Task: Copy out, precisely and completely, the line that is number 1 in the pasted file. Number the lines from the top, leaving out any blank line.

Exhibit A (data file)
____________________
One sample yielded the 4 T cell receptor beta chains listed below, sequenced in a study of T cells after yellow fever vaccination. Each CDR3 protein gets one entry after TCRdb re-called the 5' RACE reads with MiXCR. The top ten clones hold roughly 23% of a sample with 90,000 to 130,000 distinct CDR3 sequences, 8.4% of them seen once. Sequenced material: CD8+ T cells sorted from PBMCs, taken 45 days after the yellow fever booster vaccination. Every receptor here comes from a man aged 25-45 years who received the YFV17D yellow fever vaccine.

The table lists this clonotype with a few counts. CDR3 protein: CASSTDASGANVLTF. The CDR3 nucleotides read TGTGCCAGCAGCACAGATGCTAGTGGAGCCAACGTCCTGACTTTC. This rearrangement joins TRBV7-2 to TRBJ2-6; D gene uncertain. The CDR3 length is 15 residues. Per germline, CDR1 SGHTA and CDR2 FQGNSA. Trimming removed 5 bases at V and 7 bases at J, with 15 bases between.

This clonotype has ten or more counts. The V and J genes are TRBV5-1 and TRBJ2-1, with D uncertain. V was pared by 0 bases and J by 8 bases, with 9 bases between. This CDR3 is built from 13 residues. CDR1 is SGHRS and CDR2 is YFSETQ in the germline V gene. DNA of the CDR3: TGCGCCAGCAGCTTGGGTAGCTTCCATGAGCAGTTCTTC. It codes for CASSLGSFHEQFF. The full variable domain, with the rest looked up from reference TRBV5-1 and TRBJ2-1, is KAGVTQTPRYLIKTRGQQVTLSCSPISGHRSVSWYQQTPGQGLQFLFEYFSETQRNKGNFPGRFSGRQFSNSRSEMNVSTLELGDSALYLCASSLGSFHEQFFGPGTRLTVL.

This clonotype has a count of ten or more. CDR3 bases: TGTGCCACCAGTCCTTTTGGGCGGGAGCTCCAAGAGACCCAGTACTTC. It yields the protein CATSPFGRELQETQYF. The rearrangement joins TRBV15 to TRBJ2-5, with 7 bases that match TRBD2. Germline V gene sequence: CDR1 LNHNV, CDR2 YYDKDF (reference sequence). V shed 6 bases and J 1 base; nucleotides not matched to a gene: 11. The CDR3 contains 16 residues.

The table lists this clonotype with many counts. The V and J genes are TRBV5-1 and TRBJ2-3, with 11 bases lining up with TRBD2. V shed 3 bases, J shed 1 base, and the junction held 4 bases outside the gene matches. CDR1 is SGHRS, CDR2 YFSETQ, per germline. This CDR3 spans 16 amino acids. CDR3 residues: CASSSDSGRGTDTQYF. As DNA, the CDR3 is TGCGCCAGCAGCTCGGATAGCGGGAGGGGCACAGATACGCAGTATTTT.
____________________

One sample yielded the 4 T cell receptor beta chains listed below, sequenced in a study of T cells after yellow fever vaccination. Each CDR3 protein gets one entry after TCRdb re-called the 5' RACE reads with MiXCR. The top ten clones hold roughly 23% of a sample with 90,000 to 130,000 distinct CDR3 sequences, 8.4% of them seen once. Sequenced material: CD8+ T cells sorted from PBMCs, taken 45 days after the yellow fever booster vaccination. Every receptor here comes from a man aged 25-45 years who received the YFV17D yellow fever vaccine.